He walked inside, carrying a plastic package with clothes for a 60 year old diagnosed with schizophrenia, along with alcohol and drug dependence. Fresh out of jail, he had a chance to have the theft charge dropped if completed his diversion program. The man took the bag and gave Volpe a hug. He was all smiles. My own clothes. My own shoes.
Volpe had one last errand. July 1, Magdalena Mihaylova , Robin Erb. Lansing bills aim to help, but the campaign faces skepticism from the medical establishment and one surprising group. July 1, Jim Malewitz. Officials are increasingly finding disease-carrying ticks in new places across the state. July 1, Ted Roelofs.
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Michigan Health Watch. After surviving mental illness, he works to keep others like him out of jail. In Miami, judges weigh treatment, not prison, for the mentally ill Bridge Magazine was in South Florida to study a Miami-Dade County program that places mentally ill criminal suspects in tailored treatment regimens rather than jail. Related Articles:. Lyme disease is spreading across Michigan. But why? July 1, Jim Malewitz Officials are increasingly finding disease-carrying ticks in new places across the state.
Previous article Next article. Add the first comment. Comment Form Add new comment. Your name. He was jailed 66 days and then again 38 days both times in solitary isolation for petty misdemeanors. Each time he lost more than 30 pounds. His long hair and full shaggy beard were clearly indicative of the poor care he received and his inability to care for himself. Yet, we knew that if we bailed him out, there would be no treatment available for him.
When he was finally transferred to a mental hospital, the nurse told us it took ten hospital personnel to get his raging shackled body from the police car to the gurney. The scars on his legs and wrists from the metal shackles were deep and ugly. My daily chronology of his experience in the county jail still brings tears to my eyes. Criminalizing mental illness is common here in Virginia and around the country. My son still has the mental, physical and emotional scars from his devastating and tragic days in jail. So do I. Mike has been in psychiatric hospitals at least 17 times, most times for 3 to 5 days, drugged up and discharged.
Although I took him to the emergency clinic bleeding after he tried to cut out the CIA bugs implanted in his legs, he did not qualify for treatment. He was not killing himself. Although he was evicted from his apartment for pushing his maintenance man, he was not of danger to anyone else. He did not qualify for a bed and I was told to take him to a homeless shelter. Over the years, Mike lived in homeless shelters for days. I honor the Volunteers of America and their untiring compassion. Another shelter included an old gutted-out single trailer where the homeless sleep like sardines on the floor and the stench burns your eyes and breaks your heart.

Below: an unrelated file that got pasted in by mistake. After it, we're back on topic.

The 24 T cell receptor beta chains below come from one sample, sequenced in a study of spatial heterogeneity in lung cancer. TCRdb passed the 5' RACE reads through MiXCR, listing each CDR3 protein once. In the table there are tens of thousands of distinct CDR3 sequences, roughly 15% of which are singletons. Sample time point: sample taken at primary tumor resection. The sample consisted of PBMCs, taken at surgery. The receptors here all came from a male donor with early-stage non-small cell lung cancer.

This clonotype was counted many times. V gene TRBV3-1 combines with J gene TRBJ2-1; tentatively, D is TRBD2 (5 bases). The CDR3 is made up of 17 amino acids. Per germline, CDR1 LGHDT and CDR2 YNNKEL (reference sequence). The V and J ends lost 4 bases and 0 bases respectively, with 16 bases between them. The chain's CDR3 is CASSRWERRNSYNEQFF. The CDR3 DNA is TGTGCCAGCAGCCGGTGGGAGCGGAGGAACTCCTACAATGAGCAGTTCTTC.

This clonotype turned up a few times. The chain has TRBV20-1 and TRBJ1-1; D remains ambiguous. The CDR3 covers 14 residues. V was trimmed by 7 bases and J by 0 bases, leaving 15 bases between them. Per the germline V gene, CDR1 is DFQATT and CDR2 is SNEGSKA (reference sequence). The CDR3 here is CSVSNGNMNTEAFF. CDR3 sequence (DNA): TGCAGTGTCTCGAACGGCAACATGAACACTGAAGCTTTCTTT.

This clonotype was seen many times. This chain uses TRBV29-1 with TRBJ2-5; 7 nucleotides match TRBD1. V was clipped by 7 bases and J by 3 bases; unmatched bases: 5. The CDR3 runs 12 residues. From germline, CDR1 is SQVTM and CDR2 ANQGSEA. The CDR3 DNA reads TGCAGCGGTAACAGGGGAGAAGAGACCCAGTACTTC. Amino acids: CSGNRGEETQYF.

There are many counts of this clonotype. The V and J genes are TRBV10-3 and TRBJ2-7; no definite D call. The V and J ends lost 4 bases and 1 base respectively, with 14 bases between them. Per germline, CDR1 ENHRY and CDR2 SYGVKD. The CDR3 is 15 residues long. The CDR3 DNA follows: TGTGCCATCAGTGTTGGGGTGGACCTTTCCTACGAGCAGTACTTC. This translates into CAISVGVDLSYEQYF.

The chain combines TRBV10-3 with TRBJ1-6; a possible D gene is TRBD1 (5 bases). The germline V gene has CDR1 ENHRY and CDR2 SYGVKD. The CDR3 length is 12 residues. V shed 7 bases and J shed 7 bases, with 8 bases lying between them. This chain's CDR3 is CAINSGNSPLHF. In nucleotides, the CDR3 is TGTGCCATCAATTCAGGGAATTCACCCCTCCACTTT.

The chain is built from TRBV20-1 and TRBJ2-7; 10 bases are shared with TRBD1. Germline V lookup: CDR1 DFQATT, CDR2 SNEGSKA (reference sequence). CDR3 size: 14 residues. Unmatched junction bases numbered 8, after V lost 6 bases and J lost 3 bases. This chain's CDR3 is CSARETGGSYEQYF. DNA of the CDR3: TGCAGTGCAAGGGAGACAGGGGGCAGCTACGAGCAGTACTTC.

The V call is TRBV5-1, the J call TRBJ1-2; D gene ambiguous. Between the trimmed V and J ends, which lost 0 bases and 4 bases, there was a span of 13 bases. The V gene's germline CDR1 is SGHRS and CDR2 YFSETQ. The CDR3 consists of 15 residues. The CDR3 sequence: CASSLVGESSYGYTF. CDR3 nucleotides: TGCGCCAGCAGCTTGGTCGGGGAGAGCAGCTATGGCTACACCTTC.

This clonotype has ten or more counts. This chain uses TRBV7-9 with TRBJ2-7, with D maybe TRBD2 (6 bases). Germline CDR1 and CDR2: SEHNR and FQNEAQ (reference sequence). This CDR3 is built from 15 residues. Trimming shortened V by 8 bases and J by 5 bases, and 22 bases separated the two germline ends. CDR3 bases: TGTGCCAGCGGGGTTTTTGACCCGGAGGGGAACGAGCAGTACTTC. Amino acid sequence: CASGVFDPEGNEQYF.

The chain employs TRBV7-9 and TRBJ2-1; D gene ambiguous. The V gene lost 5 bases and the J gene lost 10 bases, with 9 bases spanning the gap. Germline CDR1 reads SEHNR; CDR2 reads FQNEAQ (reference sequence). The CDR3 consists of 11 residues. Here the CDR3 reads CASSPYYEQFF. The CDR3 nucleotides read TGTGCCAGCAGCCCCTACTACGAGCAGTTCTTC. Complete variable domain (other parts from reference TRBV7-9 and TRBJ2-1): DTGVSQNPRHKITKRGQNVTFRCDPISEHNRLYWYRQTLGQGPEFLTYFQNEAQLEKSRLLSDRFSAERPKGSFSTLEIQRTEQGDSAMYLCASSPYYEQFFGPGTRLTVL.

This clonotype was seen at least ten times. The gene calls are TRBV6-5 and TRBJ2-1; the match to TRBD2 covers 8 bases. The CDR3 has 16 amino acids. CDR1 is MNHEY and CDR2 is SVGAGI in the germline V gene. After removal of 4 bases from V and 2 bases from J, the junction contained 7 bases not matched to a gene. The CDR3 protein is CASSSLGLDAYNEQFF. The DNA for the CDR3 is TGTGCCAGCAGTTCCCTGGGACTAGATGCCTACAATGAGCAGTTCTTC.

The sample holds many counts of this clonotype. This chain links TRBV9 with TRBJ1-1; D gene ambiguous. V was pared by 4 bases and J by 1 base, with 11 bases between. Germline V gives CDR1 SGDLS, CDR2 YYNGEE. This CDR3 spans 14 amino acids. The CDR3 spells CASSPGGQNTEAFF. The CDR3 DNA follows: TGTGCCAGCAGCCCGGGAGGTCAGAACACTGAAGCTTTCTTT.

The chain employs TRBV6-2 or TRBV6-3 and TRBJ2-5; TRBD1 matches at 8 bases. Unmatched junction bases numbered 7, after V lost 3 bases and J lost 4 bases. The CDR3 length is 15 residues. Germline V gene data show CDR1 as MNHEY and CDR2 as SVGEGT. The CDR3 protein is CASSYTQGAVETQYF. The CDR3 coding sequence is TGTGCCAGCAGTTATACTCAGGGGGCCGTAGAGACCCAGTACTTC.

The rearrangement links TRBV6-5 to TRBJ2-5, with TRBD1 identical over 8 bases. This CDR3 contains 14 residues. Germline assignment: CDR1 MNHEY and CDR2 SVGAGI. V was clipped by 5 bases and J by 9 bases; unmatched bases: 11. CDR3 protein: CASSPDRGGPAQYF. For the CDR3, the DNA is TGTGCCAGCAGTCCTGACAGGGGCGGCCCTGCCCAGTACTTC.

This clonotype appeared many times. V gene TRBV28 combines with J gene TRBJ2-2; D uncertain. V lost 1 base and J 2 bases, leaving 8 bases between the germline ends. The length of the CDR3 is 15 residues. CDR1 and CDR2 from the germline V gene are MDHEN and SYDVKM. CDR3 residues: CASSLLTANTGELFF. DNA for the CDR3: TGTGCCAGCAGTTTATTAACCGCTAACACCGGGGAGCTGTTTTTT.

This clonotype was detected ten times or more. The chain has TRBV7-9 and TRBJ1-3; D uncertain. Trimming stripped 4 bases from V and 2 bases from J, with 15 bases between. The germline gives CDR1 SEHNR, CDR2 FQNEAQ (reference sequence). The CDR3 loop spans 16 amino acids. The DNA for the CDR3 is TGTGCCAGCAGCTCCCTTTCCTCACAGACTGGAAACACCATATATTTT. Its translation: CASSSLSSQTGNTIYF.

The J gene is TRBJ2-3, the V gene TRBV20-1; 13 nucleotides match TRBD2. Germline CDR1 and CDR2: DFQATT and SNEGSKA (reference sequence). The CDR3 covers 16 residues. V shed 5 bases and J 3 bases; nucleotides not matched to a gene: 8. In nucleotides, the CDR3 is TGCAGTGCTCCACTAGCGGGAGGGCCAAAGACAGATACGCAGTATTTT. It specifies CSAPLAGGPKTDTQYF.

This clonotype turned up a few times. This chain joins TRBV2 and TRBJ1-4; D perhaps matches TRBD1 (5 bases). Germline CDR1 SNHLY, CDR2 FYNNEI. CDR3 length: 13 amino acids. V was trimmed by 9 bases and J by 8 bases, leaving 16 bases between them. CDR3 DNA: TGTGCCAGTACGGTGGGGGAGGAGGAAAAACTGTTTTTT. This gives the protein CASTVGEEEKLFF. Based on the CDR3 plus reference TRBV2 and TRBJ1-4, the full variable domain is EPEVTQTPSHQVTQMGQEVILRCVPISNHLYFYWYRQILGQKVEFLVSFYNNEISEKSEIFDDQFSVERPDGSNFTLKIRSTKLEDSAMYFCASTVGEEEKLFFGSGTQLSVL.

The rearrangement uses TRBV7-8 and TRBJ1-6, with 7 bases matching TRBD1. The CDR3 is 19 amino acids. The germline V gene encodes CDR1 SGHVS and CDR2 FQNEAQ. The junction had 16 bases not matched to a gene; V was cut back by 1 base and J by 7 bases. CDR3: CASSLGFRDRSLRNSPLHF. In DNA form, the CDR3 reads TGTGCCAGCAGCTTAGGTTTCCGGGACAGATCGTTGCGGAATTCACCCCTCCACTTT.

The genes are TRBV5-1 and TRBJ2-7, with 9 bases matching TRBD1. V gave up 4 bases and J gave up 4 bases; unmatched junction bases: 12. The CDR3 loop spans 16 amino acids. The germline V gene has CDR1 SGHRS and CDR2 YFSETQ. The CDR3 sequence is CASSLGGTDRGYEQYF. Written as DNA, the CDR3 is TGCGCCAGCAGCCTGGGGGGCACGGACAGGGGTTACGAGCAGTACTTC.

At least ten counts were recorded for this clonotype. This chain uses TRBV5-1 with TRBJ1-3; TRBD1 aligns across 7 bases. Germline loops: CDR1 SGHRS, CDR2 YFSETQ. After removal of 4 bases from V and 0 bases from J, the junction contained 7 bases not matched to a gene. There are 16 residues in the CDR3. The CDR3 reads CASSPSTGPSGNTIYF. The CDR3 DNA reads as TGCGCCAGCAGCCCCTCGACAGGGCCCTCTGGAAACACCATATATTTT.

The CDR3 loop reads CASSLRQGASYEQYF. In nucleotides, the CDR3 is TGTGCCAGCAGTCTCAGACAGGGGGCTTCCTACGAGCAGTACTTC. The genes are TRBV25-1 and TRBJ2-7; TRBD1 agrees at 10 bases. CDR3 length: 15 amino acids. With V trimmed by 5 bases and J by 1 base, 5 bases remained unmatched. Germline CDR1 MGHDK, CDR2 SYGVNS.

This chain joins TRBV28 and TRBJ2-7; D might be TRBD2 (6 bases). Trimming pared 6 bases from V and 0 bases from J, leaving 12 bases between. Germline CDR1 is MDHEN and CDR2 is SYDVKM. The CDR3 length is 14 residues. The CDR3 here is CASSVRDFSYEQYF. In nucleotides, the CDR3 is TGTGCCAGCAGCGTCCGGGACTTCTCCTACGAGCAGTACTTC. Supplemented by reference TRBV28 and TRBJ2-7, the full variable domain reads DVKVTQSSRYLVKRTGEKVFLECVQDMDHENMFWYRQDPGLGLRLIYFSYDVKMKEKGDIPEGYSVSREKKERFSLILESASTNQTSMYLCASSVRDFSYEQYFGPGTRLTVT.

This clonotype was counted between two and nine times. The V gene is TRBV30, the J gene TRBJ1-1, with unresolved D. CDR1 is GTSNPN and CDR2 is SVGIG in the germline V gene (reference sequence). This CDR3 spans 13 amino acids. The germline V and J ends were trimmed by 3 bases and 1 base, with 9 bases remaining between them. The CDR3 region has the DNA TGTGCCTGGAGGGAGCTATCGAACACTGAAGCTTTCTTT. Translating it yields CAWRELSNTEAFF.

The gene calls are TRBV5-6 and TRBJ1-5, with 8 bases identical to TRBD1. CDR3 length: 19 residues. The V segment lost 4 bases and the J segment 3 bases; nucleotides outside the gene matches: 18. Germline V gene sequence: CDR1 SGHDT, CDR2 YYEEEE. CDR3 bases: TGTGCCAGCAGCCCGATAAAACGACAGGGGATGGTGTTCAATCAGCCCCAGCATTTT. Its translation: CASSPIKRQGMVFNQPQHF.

Incredibly, he was taken from the hospital psychiatric ward in a Medicaid cab to this old warehouse Fairfax calls a shelter. He was 41st on the wait list. He was forced out by a. It was freezing weather and he stayed warm by lugging his belongings from McDonalds to Burger King to , moving every half hour to prevent the police from taking him to jail for loitering.
I brought him home.
Parents learn that providing beds for their mentally ill adults causes even more problems. Mike resisted his medication and because we had no legal way to force him to take it, the arguments and difficulties living together were impossible for us all. Tough Love Stuff. I never could understand where to draw the line between Tough Love and the Disease. We also learned that if we provide a place to live, their names go to the bottom of the housing lists and treatment and community services become non-existent. I knew I could not care for him without professional help. My son spent time in a mental health institute in Fairfax County which continues to lose beds due to a decreases in the budget.
It was a blessing to know exactly where he was. He was safe. He had a bed. He received decent meals. He was not in jail. Still not stable he was discharged with no treatment plan, no community services, and no safe place to live. The only treatment he received was 15 minutes a month with his psychiatrist and 30 minutes a month with a therapist whose time was limited because she had 49 other clients.
Psychiatric hospitals are being closed and our jails are filled with people with severe brain disease. Communities do not receive enough funding for services or housing. Insurance companies refuse to provide insurance. The severe social stigma and discrimination surrounding brain diseases, so pervasive yet not acknowledged in our society, are devastating. And there is little help in sight.
Virginia is a striking and very sad case in point.